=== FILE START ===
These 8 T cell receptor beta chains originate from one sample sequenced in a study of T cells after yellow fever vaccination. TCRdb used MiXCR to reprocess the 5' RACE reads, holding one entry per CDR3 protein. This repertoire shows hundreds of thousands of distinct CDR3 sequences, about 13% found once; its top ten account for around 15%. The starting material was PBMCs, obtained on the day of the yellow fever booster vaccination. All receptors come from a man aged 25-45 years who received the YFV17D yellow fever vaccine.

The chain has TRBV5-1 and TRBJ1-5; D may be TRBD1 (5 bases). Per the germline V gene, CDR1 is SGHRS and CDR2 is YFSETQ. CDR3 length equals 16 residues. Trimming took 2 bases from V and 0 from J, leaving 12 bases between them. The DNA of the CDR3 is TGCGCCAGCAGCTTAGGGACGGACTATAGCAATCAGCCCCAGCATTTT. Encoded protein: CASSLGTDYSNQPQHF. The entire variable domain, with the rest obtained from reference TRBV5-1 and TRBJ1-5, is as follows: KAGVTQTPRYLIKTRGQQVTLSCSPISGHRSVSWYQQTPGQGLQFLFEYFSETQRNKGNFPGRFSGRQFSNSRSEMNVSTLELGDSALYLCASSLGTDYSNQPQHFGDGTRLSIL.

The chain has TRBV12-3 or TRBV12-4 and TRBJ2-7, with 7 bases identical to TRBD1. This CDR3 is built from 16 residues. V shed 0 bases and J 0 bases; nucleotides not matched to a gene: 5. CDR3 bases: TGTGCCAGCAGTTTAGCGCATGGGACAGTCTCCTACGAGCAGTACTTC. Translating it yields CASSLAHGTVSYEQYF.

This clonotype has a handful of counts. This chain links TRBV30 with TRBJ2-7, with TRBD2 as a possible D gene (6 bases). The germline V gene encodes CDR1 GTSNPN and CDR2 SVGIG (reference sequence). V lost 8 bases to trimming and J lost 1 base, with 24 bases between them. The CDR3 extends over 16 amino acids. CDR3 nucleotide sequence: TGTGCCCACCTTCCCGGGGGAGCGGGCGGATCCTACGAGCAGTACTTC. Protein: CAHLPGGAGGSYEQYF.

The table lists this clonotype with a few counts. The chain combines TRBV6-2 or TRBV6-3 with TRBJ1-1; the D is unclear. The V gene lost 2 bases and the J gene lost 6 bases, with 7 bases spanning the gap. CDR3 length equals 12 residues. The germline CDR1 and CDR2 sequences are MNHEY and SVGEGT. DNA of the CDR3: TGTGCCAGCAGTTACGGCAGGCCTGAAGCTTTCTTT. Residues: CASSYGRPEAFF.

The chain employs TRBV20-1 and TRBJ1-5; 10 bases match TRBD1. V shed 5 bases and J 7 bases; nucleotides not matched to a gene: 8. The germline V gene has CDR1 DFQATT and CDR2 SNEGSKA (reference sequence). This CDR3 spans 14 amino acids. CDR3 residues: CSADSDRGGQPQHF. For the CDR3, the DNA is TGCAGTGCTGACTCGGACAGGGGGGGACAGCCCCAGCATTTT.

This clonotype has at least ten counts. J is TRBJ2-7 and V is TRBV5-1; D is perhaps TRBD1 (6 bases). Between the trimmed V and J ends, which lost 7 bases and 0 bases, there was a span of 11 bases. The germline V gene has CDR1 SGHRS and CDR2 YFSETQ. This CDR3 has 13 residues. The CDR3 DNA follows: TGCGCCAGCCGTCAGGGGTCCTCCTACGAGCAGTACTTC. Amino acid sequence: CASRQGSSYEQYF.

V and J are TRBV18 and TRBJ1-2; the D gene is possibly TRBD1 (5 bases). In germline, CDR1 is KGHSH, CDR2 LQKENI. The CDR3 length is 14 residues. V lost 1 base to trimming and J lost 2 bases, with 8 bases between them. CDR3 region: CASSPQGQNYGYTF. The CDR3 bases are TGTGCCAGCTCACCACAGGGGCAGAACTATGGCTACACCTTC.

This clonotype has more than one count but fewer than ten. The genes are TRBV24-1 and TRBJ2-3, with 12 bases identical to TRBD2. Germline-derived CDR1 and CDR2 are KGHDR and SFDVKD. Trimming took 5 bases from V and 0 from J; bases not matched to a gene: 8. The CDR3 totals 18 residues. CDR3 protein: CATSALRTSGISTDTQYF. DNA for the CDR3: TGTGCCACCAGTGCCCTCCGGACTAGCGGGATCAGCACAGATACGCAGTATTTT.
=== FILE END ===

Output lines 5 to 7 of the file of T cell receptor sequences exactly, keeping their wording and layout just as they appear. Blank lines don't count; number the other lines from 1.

The table lists this clonotype with a few counts. The chain combines TRBV6-2 or TRBV6-3 with TRBJ1-1; the D is unclear. The V gene lost 2 bases and the J gene lost 6 bases, with 7 bases spanning the gap. CDR3 length equals 12 residues. The germline CDR1 and CDR2 sequences are MNHEY and SVGEGT. DNA of the CDR3: TGTGCCAGCAGTTACGGCAGGCCTGAAGCTTTCTTT. Residues: CASSYGRPEAFF.

The chain employs TRBV20-1 and TRBJ1-5; 10 bases match TRBD1. V shed 5 bases and J 7 bases; nucleotides not matched to a gene: 8. The germline V gene has CDR1 DFQATT and CDR2 SNEGSKA (reference sequence). This CDR3 spans 14 amino acids. CDR3 residues: CSADSDRGGQPQHF. For the CDR3, the DNA is TGCAGTGCTGACTCGGACAGGGGGGGACAGCCCCAGCATTTT.

This clonotype has at least ten counts. J is TRBJ2-7 and V is TRBV5-1; D is perhaps TRBD1 (6 bases). Between the trimmed V and J ends, which lost 7 bases and 0 bases, there was a span of 11 bases. The germline V gene has CDR1 SGHRS and CDR2 YFSETQ. This CDR3 has 13 residues. The CDR3 DNA follows: TGCGCCAGCCGTCAGGGGTCCTCCTACGAGCAGTACTTC. Amino acid sequence: CASRQGSSYEQYF.